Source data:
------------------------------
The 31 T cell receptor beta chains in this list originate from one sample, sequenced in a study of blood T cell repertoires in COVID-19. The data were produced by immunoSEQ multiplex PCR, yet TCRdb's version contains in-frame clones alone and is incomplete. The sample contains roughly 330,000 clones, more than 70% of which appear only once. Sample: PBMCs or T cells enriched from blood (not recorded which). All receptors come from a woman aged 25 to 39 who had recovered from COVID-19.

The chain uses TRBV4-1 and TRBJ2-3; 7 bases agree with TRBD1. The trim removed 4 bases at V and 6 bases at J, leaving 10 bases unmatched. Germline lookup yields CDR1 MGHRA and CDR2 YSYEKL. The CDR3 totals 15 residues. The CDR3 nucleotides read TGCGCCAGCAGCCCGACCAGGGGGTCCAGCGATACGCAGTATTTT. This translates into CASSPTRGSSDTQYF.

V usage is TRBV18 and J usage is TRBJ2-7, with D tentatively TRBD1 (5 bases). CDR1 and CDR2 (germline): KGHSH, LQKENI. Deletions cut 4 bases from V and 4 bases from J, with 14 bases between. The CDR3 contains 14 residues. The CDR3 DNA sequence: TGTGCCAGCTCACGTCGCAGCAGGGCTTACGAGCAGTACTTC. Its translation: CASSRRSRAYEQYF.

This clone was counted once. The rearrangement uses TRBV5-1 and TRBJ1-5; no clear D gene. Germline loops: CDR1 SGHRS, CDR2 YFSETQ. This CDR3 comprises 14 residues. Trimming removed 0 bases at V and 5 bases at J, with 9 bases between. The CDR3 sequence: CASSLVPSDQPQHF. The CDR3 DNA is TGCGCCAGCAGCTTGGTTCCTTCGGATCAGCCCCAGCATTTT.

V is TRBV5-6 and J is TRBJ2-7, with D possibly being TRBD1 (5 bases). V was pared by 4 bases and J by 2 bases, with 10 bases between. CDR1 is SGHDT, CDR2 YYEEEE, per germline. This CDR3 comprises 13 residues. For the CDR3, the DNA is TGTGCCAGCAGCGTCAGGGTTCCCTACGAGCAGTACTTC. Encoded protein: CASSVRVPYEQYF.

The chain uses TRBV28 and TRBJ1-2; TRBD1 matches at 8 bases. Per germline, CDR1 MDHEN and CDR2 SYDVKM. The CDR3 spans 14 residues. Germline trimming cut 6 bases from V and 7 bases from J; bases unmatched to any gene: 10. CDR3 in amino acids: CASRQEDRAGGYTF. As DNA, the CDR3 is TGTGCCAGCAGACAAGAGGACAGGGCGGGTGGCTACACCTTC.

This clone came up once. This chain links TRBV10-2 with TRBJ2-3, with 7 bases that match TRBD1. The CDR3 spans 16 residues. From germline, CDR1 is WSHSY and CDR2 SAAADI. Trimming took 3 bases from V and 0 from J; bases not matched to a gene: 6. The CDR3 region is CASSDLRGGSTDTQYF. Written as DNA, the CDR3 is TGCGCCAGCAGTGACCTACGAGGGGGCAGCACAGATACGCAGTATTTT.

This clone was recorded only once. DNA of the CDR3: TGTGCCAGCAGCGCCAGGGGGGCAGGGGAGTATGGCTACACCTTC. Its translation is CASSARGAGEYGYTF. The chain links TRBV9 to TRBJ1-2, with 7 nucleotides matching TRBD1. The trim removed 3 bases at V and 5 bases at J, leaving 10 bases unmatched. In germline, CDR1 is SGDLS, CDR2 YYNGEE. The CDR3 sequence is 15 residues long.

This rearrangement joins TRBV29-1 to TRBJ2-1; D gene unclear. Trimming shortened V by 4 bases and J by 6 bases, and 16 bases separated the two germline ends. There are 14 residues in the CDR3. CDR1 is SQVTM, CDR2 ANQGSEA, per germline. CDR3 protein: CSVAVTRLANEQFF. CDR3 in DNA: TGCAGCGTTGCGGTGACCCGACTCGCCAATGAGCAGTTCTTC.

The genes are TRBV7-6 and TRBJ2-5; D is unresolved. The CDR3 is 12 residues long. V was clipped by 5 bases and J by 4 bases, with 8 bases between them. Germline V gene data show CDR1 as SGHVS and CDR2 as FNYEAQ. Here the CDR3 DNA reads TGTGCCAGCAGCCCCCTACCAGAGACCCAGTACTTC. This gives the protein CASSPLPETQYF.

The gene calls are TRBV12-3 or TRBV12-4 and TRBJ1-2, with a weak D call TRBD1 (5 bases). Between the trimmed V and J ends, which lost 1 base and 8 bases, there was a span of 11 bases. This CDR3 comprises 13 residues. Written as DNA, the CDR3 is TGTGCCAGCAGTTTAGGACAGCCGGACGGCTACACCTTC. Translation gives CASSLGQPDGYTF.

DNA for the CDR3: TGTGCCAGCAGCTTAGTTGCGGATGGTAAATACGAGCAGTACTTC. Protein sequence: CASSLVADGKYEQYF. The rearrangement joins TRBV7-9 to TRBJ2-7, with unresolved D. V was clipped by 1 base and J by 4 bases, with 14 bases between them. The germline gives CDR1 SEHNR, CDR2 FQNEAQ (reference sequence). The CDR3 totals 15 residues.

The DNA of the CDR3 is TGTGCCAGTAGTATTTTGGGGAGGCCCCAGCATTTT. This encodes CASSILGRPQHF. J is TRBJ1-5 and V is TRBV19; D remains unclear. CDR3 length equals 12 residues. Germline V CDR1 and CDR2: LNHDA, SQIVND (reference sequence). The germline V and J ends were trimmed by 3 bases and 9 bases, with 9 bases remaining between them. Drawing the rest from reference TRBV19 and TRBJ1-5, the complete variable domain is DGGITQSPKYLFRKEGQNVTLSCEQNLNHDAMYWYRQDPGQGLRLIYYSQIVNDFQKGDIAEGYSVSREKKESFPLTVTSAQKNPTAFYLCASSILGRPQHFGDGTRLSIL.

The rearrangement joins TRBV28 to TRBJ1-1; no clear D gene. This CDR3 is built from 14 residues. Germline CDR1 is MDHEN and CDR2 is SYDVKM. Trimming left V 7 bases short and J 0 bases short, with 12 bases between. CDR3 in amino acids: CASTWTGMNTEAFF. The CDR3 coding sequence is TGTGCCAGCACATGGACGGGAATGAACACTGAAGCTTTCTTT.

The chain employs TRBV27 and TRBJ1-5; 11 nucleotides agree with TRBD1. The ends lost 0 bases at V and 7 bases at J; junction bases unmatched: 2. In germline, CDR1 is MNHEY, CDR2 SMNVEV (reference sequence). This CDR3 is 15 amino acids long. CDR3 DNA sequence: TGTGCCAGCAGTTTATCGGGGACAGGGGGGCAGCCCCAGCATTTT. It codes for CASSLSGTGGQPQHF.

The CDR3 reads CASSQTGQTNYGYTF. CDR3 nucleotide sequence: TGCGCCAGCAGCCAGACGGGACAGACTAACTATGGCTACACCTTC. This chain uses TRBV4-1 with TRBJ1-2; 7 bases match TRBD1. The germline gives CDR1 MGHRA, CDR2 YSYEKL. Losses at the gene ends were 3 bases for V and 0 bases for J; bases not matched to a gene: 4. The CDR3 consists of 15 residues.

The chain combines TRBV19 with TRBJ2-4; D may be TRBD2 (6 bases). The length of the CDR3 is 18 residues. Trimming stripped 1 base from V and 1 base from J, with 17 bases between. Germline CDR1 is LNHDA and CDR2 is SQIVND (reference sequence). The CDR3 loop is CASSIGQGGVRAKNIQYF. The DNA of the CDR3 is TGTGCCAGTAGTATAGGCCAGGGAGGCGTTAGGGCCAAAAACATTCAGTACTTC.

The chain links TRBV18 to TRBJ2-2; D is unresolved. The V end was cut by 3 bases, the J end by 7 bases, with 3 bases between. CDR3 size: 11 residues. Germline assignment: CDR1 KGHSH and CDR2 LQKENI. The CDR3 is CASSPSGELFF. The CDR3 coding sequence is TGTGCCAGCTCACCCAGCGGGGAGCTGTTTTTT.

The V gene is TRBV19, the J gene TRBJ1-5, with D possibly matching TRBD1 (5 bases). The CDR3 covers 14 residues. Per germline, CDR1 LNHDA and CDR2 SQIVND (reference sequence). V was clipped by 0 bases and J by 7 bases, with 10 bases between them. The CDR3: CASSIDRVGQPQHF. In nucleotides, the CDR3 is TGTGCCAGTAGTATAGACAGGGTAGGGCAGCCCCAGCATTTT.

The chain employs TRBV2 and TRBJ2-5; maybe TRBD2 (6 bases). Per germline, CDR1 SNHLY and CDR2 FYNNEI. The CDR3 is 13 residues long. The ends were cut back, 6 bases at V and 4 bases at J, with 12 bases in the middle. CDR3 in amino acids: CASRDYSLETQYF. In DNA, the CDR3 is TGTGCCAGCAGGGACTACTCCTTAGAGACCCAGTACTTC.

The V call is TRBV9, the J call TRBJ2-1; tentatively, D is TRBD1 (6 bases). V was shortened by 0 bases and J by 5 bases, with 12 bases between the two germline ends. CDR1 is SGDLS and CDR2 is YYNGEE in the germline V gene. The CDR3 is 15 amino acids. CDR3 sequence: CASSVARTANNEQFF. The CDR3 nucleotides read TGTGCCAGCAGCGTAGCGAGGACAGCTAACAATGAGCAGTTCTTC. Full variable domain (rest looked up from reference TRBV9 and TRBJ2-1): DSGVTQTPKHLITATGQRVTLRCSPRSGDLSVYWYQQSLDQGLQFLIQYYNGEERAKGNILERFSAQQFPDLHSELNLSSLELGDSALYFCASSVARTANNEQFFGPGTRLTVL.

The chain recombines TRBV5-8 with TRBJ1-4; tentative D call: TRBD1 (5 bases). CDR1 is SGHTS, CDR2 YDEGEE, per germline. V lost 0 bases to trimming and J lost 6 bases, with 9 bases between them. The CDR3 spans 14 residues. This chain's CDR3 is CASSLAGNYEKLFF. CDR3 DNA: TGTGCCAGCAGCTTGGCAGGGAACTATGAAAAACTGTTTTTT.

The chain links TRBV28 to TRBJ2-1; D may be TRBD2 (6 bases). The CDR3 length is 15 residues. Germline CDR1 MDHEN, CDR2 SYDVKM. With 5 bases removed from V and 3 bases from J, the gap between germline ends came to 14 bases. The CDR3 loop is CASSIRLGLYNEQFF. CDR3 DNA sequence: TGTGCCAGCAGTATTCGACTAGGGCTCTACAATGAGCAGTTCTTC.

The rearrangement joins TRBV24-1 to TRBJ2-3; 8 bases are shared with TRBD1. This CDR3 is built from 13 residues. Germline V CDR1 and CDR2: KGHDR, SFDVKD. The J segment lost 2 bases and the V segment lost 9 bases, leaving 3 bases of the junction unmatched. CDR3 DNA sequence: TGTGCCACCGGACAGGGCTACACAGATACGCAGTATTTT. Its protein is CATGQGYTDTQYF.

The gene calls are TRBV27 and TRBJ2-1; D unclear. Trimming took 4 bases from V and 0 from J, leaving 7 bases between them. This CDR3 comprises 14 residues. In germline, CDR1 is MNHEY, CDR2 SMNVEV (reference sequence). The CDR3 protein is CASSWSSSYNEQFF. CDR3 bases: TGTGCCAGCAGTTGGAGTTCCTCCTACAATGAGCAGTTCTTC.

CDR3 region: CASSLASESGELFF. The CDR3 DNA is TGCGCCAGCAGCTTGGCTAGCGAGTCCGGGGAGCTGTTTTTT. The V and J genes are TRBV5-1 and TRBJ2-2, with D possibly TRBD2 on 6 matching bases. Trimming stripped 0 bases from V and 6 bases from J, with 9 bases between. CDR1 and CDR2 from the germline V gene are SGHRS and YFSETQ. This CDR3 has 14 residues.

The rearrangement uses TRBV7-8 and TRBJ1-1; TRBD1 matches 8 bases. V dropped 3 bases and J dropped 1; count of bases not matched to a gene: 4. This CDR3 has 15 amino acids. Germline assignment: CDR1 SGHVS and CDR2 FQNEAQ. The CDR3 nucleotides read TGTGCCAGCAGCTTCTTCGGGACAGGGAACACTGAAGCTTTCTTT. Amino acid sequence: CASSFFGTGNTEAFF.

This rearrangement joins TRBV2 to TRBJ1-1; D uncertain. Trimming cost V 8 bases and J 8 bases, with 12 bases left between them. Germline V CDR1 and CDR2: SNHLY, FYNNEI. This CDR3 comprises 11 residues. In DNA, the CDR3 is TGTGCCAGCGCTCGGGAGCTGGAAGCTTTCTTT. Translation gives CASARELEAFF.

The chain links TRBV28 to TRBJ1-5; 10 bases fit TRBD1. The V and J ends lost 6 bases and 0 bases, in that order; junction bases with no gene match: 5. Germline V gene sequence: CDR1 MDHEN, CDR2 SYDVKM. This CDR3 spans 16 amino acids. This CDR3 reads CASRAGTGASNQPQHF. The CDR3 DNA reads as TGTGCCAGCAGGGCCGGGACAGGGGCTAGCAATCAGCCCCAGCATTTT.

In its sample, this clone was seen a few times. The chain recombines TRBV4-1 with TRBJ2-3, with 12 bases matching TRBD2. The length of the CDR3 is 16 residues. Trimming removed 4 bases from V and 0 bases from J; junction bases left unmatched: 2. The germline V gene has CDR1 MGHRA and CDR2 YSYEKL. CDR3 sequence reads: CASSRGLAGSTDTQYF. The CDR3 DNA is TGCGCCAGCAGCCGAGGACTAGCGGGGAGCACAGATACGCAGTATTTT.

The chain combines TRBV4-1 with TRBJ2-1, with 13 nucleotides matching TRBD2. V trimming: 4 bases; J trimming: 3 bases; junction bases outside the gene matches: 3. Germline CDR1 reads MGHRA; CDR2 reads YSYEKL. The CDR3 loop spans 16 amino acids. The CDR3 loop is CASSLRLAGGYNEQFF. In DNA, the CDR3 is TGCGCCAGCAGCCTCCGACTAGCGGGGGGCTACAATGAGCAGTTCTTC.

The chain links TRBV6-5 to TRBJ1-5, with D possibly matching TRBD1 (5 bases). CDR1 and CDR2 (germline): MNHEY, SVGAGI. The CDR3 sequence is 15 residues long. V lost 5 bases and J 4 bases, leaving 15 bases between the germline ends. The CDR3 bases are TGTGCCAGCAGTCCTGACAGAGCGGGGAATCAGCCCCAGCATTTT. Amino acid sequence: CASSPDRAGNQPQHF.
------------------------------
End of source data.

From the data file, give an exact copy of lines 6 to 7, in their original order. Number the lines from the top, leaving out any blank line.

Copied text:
The chain uses TRBV28 and TRBJ1-2; TRBD1 matches at 8 bases. Per germline, CDR1 MDHEN and CDR2 SYDVKM. The CDR3 spans 14 residues. Germline trimming cut 6 bases from V and 7 bases from J; bases unmatched to any gene: 10. CDR3 in amino acids: CASRQEDRAGGYTF. As DNA, the CDR3 is TGTGCCAGCAGACAAGAGGACAGGGCGGGTGGCTACACCTTC.

This clone came up once. This chain links TRBV10-2 with TRBJ2-3, with 7 bases that match TRBD1. The CDR3 spans 16 residues. From germline, CDR1 is WSHSY and CDR2 SAAADI. Trimming took 3 bases from V and 0 from J; bases not matched to a gene: 6. The CDR3 region is CASSDLRGGSTDTQYF. Written as DNA, the CDR3 is TGCGCCAGCAGTGACCTACGAGGGGGCAGCACAGATACGCAGTATTTT.